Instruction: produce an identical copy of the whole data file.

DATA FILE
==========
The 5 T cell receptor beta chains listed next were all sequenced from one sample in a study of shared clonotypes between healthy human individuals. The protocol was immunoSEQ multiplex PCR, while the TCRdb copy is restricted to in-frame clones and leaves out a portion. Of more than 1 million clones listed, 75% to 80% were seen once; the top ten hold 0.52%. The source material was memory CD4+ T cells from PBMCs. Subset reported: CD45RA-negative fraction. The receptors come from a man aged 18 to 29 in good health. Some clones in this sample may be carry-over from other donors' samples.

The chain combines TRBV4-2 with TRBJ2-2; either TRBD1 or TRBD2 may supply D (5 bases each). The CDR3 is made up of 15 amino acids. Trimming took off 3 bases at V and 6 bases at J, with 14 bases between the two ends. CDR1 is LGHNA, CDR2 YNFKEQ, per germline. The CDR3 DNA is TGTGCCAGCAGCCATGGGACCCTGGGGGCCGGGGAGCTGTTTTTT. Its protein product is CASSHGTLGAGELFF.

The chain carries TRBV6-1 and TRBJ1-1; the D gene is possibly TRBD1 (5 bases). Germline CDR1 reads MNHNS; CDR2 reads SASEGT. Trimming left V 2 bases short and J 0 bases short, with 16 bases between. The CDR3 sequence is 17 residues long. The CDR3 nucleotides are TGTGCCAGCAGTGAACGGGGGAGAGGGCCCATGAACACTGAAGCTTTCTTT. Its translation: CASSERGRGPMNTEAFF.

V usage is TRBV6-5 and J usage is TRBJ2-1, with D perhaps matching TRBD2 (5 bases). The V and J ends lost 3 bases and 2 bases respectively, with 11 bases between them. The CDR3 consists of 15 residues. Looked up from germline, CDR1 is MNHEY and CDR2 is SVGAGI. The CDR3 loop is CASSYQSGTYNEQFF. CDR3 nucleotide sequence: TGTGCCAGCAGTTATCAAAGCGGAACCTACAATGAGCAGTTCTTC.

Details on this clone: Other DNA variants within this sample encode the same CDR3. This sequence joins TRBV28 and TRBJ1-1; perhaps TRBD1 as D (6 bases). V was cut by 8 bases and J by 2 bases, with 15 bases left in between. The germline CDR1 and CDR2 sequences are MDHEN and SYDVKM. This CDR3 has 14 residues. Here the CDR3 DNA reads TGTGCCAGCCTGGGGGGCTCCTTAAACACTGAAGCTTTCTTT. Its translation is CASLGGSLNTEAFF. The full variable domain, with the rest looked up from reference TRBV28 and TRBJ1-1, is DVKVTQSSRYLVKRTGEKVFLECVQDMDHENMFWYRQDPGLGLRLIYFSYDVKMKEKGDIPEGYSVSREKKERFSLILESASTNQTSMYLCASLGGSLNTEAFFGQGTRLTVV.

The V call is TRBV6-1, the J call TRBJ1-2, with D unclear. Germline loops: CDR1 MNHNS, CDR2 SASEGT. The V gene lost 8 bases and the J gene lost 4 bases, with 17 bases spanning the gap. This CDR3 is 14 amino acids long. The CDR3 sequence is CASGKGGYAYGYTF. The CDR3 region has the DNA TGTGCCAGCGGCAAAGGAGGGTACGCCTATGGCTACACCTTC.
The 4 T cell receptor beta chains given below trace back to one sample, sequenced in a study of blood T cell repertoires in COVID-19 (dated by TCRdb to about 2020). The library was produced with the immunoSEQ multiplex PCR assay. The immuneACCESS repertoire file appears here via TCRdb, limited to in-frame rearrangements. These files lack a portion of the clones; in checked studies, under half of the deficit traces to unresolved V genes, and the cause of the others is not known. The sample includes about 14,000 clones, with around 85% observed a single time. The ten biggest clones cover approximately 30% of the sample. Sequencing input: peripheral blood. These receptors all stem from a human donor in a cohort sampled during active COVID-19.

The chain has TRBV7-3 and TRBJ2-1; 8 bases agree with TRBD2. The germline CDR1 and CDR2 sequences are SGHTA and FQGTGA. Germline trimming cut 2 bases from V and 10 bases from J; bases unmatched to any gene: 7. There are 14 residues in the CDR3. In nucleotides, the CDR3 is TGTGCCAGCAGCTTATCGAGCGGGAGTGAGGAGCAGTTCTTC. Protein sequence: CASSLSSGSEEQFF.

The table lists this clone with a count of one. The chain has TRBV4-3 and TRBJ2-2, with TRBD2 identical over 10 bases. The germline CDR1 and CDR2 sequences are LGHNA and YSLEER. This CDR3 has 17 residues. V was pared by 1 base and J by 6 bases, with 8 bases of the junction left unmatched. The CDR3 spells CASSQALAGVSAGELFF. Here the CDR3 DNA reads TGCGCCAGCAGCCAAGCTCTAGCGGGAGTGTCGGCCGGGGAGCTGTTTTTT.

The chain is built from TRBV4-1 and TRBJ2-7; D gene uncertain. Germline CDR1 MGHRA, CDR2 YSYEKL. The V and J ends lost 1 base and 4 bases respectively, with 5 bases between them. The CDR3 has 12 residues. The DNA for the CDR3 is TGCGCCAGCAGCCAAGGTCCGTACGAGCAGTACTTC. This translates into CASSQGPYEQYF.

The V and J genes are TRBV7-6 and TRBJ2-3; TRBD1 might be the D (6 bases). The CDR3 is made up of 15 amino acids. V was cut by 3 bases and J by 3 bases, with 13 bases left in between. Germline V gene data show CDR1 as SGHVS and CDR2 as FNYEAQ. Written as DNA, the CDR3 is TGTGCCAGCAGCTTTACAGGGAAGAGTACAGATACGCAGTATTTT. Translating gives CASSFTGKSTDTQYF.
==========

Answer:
The 5 T cell receptor beta chains listed next were all sequenced from one sample in a study of shared clonotypes between healthy human individuals. The protocol was immunoSEQ multiplex PCR, while the TCRdb copy is restricted to in-frame clones and leaves out a portion. Of more than 1 million clones listed, 75% to 80% were seen once; the top ten hold 0.52%. The source material was memory CD4+ T cells from PBMCs. Subset reported: CD45RA-negative fraction. The receptors come from a man aged 18 to 29 in good health. Some clones in this sample may be carry-over from other donors' samples.

The chain combines TRBV4-2 with TRBJ2-2; either TRBD1 or TRBD2 may supply D (5 bases each). The CDR3 is made up of 15 amino acids. Trimming took off 3 bases at V and 6 bases at J, with 14 bases between the two ends. CDR1 is LGHNA, CDR2 YNFKEQ, per germline. The CDR3 DNA is TGTGCCAGCAGCCATGGGACCCTGGGGGCCGGGGAGCTGTTTTTT. Its protein product is CASSHGTLGAGELFF.

The chain carries TRBV6-1 and TRBJ1-1; the D gene is possibly TRBD1 (5 bases). Germline CDR1 reads MNHNS; CDR2 reads SASEGT. Trimming left V 2 bases short and J 0 bases short, with 16 bases between. The CDR3 sequence is 17 residues long. The CDR3 nucleotides are TGTGCCAGCAGTGAACGGGGGAGAGGGCCCATGAACACTGAAGCTTTCTTT. Its translation: CASSERGRGPMNTEAFF.

V usage is TRBV6-5 and J usage is TRBJ2-1, with D perhaps matching TRBD2 (5 bases). The V and J ends lost 3 bases and 2 bases respectively, with 11 bases between them. The CDR3 consists of 15 residues. Looked up from germline, CDR1 is MNHEY and CDR2 is SVGAGI. The CDR3 loop is CASSYQSGTYNEQFF. CDR3 nucleotide sequence: TGTGCCAGCAGTTATCAAAGCGGAACCTACAATGAGCAGTTCTTC.

Details on this clone: Other DNA variants within this sample encode the same CDR3. This sequence joins TRBV28 and TRBJ1-1; perhaps TRBD1 as D (6 bases). V was cut by 8 bases and J by 2 bases, with 15 bases left in between. The germline CDR1 and CDR2 sequences are MDHEN and SYDVKM. This CDR3 has 14 residues. Here the CDR3 DNA reads TGTGCCAGCCTGGGGGGCTCCTTAAACACTGAAGCTTTCTTT. Its translation is CASLGGSLNTEAFF. The full variable domain, with the rest looked up from reference TRBV28 and TRBJ1-1, is DVKVTQSSRYLVKRTGEKVFLECVQDMDHENMFWYRQDPGLGLRLIYFSYDVKMKEKGDIPEGYSVSREKKERFSLILESASTNQTSMYLCASLGGSLNTEAFFGQGTRLTVV.

The V call is TRBV6-1, the J call TRBJ1-2, with D unclear. Germline loops: CDR1 MNHNS, CDR2 SASEGT. The V gene lost 8 bases and the J gene lost 4 bases, with 17 bases spanning the gap. This CDR3 is 14 amino acids long. The CDR3 sequence is CASGKGGYAYGYTF. The CDR3 region has the DNA TGTGCCAGCGGCAAAGGAGGGTACGCCTATGGCTACACCTTC.
The 4 T cell receptor beta chains given below trace back to one sample, sequenced in a study of blood T cell repertoires in COVID-19 (dated by TCRdb to about 2020). The library was produced with the immunoSEQ multiplex PCR assay. The immuneACCESS repertoire file appears here via TCRdb, limited to in-frame rearrangements. These files lack a portion of the clones; in checked studies, under half of the deficit traces to unresolved V genes, and the cause of the others is not known. The sample includes about 14,000 clones, with around 85% observed a single time. The ten biggest clones cover approximately 30% of the sample. Sequencing input: peripheral blood. These receptors all stem from a human donor in a cohort sampled during active COVID-19.

The chain has TRBV7-3 and TRBJ2-1; 8 bases agree with TRBD2. The germline CDR1 and CDR2 sequences are SGHTA and FQGTGA. Germline trimming cut 2 bases from V and 10 bases from J; bases unmatched to any gene: 7. There are 14 residues in the CDR3. In nucleotides, the CDR3 is TGTGCCAGCAGCTTATCGAGCGGGAGTGAGGAGCAGTTCTTC. Protein sequence: CASSLSSGSEEQFF.

The table lists this clone with a count of one. The chain has TRBV4-3 and TRBJ2-2, with TRBD2 identical over 10 bases. The germline CDR1 and CDR2 sequences are LGHNA and YSLEER. This CDR3 has 17 residues. V was pared by 1 base and J by 6 bases, with 8 bases of the junction left unmatched. The CDR3 spells CASSQALAGVSAGELFF. Here the CDR3 DNA reads TGCGCCAGCAGCCAAGCTCTAGCGGGAGTGTCGGCCGGGGAGCTGTTTTTT.

The chain is built from TRBV4-1 and TRBJ2-7; D gene uncertain. Germline CDR1 MGHRA, CDR2 YSYEKL. The V and J ends lost 1 base and 4 bases respectively, with 5 bases between them. The CDR3 has 12 residues. The DNA for the CDR3 is TGCGCCAGCAGCCAAGGTCCGTACGAGCAGTACTTC. This translates into CASSQGPYEQYF.

The V and J genes are TRBV7-6 and TRBJ2-3; TRBD1 might be the D (6 bases). The CDR3 is made up of 15 amino acids. V was cut by 3 bases and J by 3 bases, with 13 bases left in between. Germline V gene data show CDR1 as SGHVS and CDR2 as FNYEAQ. Written as DNA, the CDR3 is TGTGCCAGCAGCTTTACAGGGAAGAGTACAGATACGCAGTATTTT. Translating gives CASSFTGKSTDTQYF.